Musings on the zen of ramen-making

A tasty bowl of ramen

It took me some planning to set project ramen into play. For my sanity, I figured I needed at least 3 days to make this happen. I’m not talking about the instant noodle variety here. If you “google” how to make ramen, you will sadly get some hits on Youtube of how to make ramen in a microwave oven.

Nope, we’re past college days here, folks. We’re talking about the revered art of ramen-making where the broth is a significant if not the ultimate component. It is the broth that animates your noodles and everything else you put into your bowl.

I was serious in my quest for the perfect ramen. I even watched “Tampopo” in preparation and the movie reiterated how the Japanese culture takes this noodle soup seriously. I was immediately taken with how a ramen grand master guides his apprentice on how to appreciate a humble bowl of ramen before tucking into it. For hard-core ramen makers, the position of your toppings also matter, but there is very little else written about that.

Hubby reminded me to be careful about what I was feeling when I made the broth. From another movie, “Ramen Girl”, one should pour your emotions into its creation, it doesn’t matter if you are happy or sad, otherwise your broth, despite following careful instructions to simmer 6-7 hours, is going to end up bland and lacking the nuance of spirit.

I remember a giant cauldron of stock beside the main cooking stations in our restaurant. Whole chickens and pork bones would go into the pot in the morning and simmer for an entire day and dishes from stir fries and soups would draw their liquid from it. There are times when the noodle soup (chicken mami) would taste fantastic and there are times when the soup would taste anemic like dish water (not that I know what dish water tastes like). I think it depends how inspired the cook was that day, huh?

That is why I broke up my ramen-making schedule into 3 days because I didn’t want to feel rushed, impatient or annoyed at my broth. So I don’t want to feel rushed, impatient or annoyed after eating my ramen.

Three days to ramen

Because the recipe is almost 4 pages long, I’ll preface the recipe with my cooking notes. Most of the recipes I used, except the noodles ,are from David Chang’s Momofuku cookbook. I experimented with ramen noodles earlier this year and the recipe could be found here.

I’m also sold on Benton bacon, the smokiness it imparts to the broth is unparalleled. I think Alan Benton’s bacon is in high demand right now because his website states a waiting period of 4 weeks so if you are planning to use his product, you better take note of its availability. I ordered mine in January and had to wait 3 weeks before it arrived.

Components of the broth

Other sources for Richmond folks:

Neck Bones – can be obtained from Whole Foods, they arrive every Tuesday.
Chicken Backs – also at Whole foods, I believe they’re frequently available.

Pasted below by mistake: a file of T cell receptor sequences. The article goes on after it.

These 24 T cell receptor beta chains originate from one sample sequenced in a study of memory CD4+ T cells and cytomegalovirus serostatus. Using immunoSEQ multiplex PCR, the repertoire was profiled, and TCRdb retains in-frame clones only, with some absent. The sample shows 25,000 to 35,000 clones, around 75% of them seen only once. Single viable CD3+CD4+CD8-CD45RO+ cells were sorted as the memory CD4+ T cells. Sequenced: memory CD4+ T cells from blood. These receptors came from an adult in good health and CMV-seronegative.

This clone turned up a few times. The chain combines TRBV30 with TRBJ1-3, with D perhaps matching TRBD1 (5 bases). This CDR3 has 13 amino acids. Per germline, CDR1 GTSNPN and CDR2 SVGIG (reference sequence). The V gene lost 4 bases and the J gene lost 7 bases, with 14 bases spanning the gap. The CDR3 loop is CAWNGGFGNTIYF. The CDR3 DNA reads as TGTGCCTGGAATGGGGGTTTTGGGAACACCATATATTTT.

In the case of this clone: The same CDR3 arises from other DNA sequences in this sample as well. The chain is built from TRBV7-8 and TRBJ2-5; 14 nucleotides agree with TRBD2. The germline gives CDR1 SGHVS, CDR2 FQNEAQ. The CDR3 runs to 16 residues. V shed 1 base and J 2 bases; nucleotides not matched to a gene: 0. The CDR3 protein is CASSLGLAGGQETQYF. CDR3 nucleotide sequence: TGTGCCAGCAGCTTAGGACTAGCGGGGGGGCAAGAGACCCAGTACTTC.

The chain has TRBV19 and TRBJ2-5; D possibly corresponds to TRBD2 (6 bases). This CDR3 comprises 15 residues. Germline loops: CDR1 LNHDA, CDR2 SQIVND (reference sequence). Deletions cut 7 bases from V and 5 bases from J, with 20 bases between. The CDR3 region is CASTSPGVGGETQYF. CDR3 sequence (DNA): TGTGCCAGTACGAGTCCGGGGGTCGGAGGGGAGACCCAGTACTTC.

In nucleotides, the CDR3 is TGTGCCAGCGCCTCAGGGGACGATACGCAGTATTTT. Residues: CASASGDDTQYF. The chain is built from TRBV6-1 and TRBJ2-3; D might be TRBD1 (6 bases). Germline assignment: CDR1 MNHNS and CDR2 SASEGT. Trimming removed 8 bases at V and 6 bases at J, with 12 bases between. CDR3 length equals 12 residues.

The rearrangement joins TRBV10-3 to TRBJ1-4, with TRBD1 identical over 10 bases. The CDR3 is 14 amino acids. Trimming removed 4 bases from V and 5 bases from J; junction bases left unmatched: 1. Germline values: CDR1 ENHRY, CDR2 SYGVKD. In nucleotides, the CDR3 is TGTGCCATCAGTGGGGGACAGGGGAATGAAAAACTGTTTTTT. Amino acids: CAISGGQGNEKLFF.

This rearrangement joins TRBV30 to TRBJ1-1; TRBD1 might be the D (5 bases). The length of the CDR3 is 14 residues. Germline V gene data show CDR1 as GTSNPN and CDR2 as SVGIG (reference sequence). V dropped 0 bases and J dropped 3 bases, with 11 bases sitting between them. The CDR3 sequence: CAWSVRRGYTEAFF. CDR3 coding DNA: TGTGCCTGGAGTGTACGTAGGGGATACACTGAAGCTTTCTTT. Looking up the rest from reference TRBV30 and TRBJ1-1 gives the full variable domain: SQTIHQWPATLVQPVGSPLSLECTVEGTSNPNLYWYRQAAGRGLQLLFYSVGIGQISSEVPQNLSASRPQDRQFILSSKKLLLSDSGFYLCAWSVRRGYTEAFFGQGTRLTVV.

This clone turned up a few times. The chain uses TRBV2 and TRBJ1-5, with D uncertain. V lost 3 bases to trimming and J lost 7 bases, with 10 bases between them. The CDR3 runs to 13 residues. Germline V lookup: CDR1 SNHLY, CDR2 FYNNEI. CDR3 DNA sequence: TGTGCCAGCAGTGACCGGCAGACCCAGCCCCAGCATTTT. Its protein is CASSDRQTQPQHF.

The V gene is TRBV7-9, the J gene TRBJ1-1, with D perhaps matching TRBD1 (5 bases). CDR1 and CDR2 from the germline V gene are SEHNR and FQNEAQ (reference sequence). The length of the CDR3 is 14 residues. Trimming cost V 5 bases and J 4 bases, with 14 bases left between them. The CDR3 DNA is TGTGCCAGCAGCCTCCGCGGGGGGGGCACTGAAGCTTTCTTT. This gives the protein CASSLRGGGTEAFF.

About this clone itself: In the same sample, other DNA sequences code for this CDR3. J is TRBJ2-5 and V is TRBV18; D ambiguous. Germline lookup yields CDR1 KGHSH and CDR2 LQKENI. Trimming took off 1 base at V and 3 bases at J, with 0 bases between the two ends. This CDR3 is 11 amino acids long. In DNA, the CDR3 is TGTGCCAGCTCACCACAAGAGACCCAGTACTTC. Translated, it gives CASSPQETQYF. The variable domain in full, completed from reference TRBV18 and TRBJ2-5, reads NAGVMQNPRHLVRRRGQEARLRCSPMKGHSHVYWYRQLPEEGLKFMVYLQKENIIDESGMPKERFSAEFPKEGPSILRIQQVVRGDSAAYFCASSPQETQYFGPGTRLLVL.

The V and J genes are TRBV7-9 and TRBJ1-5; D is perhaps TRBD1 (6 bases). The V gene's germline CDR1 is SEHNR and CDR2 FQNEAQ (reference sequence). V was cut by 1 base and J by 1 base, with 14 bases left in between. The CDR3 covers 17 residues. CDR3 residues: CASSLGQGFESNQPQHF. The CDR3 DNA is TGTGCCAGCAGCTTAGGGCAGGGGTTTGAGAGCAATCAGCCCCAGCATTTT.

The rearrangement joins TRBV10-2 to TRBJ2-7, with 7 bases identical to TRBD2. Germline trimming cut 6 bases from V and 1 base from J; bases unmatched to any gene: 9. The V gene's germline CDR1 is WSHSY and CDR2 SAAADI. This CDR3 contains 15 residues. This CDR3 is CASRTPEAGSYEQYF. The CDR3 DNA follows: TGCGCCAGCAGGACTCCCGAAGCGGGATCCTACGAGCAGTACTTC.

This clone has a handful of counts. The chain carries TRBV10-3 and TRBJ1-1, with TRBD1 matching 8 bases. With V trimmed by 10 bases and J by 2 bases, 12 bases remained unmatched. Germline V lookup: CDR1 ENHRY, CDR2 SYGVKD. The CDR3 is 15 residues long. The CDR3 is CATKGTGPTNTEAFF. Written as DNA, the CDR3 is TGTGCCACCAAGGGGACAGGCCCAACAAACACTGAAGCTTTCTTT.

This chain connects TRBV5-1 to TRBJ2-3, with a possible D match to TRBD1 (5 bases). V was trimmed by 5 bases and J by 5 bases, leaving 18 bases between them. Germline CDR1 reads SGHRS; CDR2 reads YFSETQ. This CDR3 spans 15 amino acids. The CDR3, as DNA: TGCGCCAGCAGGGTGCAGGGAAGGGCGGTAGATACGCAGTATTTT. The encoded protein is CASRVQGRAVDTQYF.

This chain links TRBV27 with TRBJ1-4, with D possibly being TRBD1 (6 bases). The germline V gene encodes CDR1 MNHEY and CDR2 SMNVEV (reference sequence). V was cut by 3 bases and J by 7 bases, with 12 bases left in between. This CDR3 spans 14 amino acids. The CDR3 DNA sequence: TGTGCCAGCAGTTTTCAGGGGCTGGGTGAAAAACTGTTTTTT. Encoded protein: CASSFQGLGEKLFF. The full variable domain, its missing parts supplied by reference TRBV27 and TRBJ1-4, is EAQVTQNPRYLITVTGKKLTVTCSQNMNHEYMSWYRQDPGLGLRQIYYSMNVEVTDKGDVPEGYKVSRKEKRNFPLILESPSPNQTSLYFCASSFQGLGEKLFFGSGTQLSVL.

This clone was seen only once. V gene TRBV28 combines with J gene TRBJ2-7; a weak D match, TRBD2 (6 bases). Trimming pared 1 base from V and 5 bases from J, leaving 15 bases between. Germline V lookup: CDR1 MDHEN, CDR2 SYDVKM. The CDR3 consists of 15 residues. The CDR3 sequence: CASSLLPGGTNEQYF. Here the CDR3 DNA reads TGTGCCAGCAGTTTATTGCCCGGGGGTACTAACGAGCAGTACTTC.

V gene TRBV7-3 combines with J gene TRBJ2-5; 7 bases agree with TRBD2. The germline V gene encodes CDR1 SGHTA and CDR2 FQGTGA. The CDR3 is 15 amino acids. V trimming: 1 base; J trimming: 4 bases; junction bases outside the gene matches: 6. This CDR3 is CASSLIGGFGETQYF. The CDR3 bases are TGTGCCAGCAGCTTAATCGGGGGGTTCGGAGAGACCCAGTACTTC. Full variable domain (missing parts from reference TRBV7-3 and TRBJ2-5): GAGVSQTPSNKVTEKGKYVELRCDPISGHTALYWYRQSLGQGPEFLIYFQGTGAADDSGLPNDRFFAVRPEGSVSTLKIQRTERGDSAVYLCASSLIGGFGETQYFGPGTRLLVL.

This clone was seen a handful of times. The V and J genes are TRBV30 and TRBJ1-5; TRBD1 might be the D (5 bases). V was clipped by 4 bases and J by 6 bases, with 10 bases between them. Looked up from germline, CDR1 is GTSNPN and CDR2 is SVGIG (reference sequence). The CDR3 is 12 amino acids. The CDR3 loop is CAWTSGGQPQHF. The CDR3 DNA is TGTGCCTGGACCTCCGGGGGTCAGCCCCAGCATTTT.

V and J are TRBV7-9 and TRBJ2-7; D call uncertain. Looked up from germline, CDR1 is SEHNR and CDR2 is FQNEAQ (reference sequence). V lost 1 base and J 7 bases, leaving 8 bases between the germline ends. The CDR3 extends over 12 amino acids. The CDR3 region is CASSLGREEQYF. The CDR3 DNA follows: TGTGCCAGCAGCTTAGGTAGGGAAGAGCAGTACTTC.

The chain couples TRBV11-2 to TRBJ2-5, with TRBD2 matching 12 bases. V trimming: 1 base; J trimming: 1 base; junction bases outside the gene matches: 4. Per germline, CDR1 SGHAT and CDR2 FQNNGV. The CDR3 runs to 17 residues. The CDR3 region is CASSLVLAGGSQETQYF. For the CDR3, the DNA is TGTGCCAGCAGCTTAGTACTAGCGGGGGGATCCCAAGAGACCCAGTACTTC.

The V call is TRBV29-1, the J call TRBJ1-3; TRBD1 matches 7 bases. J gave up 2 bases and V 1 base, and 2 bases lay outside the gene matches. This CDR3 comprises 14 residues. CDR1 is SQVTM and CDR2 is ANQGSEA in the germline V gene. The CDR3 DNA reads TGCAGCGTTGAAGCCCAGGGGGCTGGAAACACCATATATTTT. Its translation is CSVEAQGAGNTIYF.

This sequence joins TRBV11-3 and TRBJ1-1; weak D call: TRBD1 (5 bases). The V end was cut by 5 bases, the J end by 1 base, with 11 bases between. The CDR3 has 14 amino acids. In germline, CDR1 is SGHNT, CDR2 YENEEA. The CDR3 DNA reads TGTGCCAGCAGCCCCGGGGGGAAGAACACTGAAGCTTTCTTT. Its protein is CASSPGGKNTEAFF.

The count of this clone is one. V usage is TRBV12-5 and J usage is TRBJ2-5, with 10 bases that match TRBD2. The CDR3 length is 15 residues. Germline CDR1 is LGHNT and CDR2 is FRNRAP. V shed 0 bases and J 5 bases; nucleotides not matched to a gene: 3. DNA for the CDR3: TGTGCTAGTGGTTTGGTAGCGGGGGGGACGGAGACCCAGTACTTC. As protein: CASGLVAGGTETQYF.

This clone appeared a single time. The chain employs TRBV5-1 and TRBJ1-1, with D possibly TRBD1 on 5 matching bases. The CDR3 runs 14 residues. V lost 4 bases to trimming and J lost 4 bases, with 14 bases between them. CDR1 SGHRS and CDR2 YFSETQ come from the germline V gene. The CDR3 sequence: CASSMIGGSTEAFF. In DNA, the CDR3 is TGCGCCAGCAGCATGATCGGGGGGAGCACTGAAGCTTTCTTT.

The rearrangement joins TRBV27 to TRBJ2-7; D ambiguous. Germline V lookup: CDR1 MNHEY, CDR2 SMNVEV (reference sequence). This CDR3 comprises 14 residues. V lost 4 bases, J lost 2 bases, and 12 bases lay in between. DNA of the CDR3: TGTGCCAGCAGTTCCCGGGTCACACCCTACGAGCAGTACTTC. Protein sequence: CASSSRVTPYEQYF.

Pork Belly – I like to get mine from Tan-A or Far East Grocery located on Horsepen and Broad. I find that Asian pork belly are meatier and more suitable for Asian cooking. Don’t forget to have them take the skin off.
* You can skip the pork belly and use Char Siu also known as Chinese roast pork. Full Kee sells this on the weekend and they make them well.
Usukuchi, Sake and Mirin – are available at most Asian markets. But I buy most of my Japanese ingredients from Tokyo Market in Carytown.

I don’t think I’m going to poach my eggs this way again, too much work for home cooking. But if you want to, the more water in the pot, the easier it is to keep a steady temperature.

Poaching eggs in 140F temperature

However, it was amazing to see a seemingly uncooked egg fall out of its shell – quivering whites and an intact yolk.

poached egg

The process of preparing a ramen bowl isn’t complicated as it’s a list of easy tasks, some as simple as simmering ingredients together. However, it can be confusing. So after trying to arrange the steps chronologically in my head, I finally put things on a little worksheet so I don’t forget anything.

The most time-consuming part of course is the broth. I cooked mine for six hours. In case you are wondering why you can’t just throw everything in the pot together and simmer, some ingredients like the konbu has a temperature where it releases maximum flavor and any extended steeping might introduce a bitter taste. The bacon, for example, is taken out after 45 minutes, maybe so it doesn’t become the dominant flavor or aroma. Spent shiitake mushrooms can be pickled afterwards.

I decided to give my chicken a salt rub so there will be less scum in the broth.

roasted neck bones

The pork neckbones spent the longest time in the broth. I always thought 6 hours was excessive, but I could tell subtle differences in the depth of flavor as it cooked longer and it was not from concentrating the liquid either because I was constantly replenishing with water. Like any stock, do not allow the liquid to boil and be diligent in removing impurities.

So, was making my own broth worth it? Definitely. I even dare say that mine tasted better than what I’ve had a Momofuku’s. There was so much joy and satisfaction getting in that first bite and slurping in that last drop from a noodle bowl made carefully from one’s own hand . I think I did pour the right emotion and spirit into the making of my ramen. :)

related posts:

Ramen noodle recipe

Pork Belly Buns

Toppings: enoki mushrooms (which I skipped), chopped scallions, pickled shiitake, egg, naruto (steamed fish) and braised bamboo shoots

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